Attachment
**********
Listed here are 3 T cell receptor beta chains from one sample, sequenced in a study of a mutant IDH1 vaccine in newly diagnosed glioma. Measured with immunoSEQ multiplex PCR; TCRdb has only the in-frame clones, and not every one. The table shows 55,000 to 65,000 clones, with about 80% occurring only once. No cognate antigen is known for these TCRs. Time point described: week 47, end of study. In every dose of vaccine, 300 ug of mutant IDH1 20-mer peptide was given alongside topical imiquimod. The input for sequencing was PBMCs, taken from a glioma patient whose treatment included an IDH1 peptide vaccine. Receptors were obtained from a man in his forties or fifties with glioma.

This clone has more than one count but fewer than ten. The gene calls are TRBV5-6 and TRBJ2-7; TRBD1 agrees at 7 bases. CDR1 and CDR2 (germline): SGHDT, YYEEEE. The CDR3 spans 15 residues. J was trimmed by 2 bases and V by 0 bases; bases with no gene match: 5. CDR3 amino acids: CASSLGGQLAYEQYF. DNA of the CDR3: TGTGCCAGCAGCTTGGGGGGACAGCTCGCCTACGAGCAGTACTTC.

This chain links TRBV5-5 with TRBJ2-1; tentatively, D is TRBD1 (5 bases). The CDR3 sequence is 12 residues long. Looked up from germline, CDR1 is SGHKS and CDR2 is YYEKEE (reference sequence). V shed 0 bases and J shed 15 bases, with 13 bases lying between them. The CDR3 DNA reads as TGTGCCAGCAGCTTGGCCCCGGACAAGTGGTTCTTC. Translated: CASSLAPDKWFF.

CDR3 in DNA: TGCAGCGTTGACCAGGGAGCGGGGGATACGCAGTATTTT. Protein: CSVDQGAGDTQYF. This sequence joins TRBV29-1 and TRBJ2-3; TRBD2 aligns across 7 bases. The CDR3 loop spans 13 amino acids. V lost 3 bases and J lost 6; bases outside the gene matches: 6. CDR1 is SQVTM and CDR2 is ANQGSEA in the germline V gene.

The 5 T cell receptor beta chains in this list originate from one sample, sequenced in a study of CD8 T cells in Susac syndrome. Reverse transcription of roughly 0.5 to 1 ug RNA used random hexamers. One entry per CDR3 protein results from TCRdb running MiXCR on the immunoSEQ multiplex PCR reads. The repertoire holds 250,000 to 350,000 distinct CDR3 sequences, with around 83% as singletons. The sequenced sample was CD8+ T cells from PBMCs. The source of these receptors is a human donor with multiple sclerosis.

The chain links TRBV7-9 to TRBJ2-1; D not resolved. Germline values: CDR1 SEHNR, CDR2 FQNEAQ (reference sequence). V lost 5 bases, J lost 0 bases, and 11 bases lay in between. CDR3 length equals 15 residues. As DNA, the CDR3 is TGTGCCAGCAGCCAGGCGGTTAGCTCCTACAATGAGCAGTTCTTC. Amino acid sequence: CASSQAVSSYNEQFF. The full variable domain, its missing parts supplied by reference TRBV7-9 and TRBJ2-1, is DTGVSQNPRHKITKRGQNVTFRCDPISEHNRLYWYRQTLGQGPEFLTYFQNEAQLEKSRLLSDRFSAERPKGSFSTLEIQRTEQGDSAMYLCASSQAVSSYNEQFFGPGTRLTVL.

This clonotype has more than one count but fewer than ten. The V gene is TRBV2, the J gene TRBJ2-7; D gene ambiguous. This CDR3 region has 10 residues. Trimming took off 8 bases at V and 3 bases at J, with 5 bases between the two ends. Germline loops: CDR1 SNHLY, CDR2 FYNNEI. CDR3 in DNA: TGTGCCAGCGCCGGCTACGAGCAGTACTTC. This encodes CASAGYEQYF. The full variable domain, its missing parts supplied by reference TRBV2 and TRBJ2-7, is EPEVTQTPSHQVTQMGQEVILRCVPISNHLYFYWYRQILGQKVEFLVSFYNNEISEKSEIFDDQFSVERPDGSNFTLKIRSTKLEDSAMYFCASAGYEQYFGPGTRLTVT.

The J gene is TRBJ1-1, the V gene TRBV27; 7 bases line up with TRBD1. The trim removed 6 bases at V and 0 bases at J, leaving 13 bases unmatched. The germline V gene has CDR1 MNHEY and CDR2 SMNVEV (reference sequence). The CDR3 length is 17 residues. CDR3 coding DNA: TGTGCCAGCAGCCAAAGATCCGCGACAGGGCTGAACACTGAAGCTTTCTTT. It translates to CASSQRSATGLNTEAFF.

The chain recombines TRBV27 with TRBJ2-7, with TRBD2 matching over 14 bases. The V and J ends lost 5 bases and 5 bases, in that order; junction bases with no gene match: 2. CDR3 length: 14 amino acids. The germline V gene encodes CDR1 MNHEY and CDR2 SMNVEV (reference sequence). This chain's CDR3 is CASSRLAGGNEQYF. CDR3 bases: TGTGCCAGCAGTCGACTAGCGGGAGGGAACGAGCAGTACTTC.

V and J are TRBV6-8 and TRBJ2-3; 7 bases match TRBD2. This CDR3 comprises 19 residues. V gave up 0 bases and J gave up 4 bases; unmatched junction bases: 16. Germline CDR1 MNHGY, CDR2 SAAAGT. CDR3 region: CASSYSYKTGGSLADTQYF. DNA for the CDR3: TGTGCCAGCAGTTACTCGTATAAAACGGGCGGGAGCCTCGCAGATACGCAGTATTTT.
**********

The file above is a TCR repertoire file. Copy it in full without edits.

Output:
Listed here are 3 T cell receptor beta chains from one sample, sequenced in a study of a mutant IDH1 vaccine in newly diagnosed glioma. Measured with immunoSEQ multiplex PCR; TCRdb has only the in-frame clones, and not every one. The table shows 55,000 to 65,000 clones, with about 80% occurring only once. No cognate antigen is known for these TCRs. Time point described: week 47, end of study. In every dose of vaccine, 300 ug of mutant IDH1 20-mer peptide was given alongside topical imiquimod. The input for sequencing was PBMCs, taken from a glioma patient whose treatment included an IDH1 peptide vaccine. Receptors were obtained from a man in his forties or fifties with glioma.

This clone has more than one count but fewer than ten. The gene calls are TRBV5-6 and TRBJ2-7; TRBD1 agrees at 7 bases. CDR1 and CDR2 (germline): SGHDT, YYEEEE. The CDR3 spans 15 residues. J was trimmed by 2 bases and V by 0 bases; bases with no gene match: 5. CDR3 amino acids: CASSLGGQLAYEQYF. DNA of the CDR3: TGTGCCAGCAGCTTGGGGGGACAGCTCGCCTACGAGCAGTACTTC.

This chain links TRBV5-5 with TRBJ2-1; tentatively, D is TRBD1 (5 bases). The CDR3 sequence is 12 residues long. Looked up from germline, CDR1 is SGHKS and CDR2 is YYEKEE (reference sequence). V shed 0 bases and J shed 15 bases, with 13 bases lying between them. The CDR3 DNA reads as TGTGCCAGCAGCTTGGCCCCGGACAAGTGGTTCTTC. Translated: CASSLAPDKWFF.

CDR3 in DNA: TGCAGCGTTGACCAGGGAGCGGGGGATACGCAGTATTTT. Protein: CSVDQGAGDTQYF. This sequence joins TRBV29-1 and TRBJ2-3; TRBD2 aligns across 7 bases. The CDR3 loop spans 13 amino acids. V lost 3 bases and J lost 6; bases outside the gene matches: 6. CDR1 is SQVTM and CDR2 is ANQGSEA in the germline V gene.

The 5 T cell receptor beta chains in this list originate from one sample, sequenced in a study of CD8 T cells in Susac syndrome. Reverse transcription of roughly 0.5 to 1 ug RNA used random hexamers. One entry per CDR3 protein results from TCRdb running MiXCR on the immunoSEQ multiplex PCR reads. The repertoire holds 250,000 to 350,000 distinct CDR3 sequences, with around 83% as singletons. The sequenced sample was CD8+ T cells from PBMCs. The source of these receptors is a human donor with multiple sclerosis.

The chain links TRBV7-9 to TRBJ2-1; D not resolved. Germline values: CDR1 SEHNR, CDR2 FQNEAQ (reference sequence). V lost 5 bases, J lost 0 bases, and 11 bases lay in between. CDR3 length equals 15 residues. As DNA, the CDR3 is TGTGCCAGCAGCCAGGCGGTTAGCTCCTACAATGAGCAGTTCTTC. Amino acid sequence: CASSQAVSSYNEQFF. The full variable domain, its missing parts supplied by reference TRBV7-9 and TRBJ2-1, is DTGVSQNPRHKITKRGQNVTFRCDPISEHNRLYWYRQTLGQGPEFLTYFQNEAQLEKSRLLSDRFSAERPKGSFSTLEIQRTEQGDSAMYLCASSQAVSSYNEQFFGPGTRLTVL.

This clonotype has more than one count but fewer than ten. The V gene is TRBV2, the J gene TRBJ2-7; D gene ambiguous. This CDR3 region has 10 residues. Trimming took off 8 bases at V and 3 bases at J, with 5 bases between the two ends. Germline loops: CDR1 SNHLY, CDR2 FYNNEI. CDR3 in DNA: TGTGCCAGCGCCGGCTACGAGCAGTACTTC. This encodes CASAGYEQYF. The full variable domain, its missing parts supplied by reference TRBV2 and TRBJ2-7, is EPEVTQTPSHQVTQMGQEVILRCVPISNHLYFYWYRQILGQKVEFLVSFYNNEISEKSEIFDDQFSVERPDGSNFTLKIRSTKLEDSAMYFCASAGYEQYFGPGTRLTVT.

The J gene is TRBJ1-1, the V gene TRBV27; 7 bases line up with TRBD1. The trim removed 6 bases at V and 0 bases at J, leaving 13 bases unmatched. The germline V gene has CDR1 MNHEY and CDR2 SMNVEV (reference sequence). The CDR3 length is 17 residues. CDR3 coding DNA: TGTGCCAGCAGCCAAAGATCCGCGACAGGGCTGAACACTGAAGCTTTCTTT. It translates to CASSQRSATGLNTEAFF.

The chain recombines TRBV27 with TRBJ2-7, with TRBD2 matching over 14 bases. The V and J ends lost 5 bases and 5 bases, in that order; junction bases with no gene match: 2. CDR3 length: 14 amino acids. The germline V gene encodes CDR1 MNHEY and CDR2 SMNVEV (reference sequence). This chain's CDR3 is CASSRLAGGNEQYF. CDR3 bases: TGTGCCAGCAGTCGACTAGCGGGAGGGAACGAGCAGTACTTC.

V and J are TRBV6-8 and TRBJ2-3; 7 bases match TRBD2. This CDR3 comprises 19 residues. V gave up 0 bases and J gave up 4 bases; unmatched junction bases: 16. Germline CDR1 MNHGY, CDR2 SAAAGT. CDR3 region: CASSYSYKTGGSLADTQYF. DNA for the CDR3: TGTGCCAGCAGTTACTCGTATAAAACGGGCGGGAGCCTCGCAGATACGCAGTATTTT.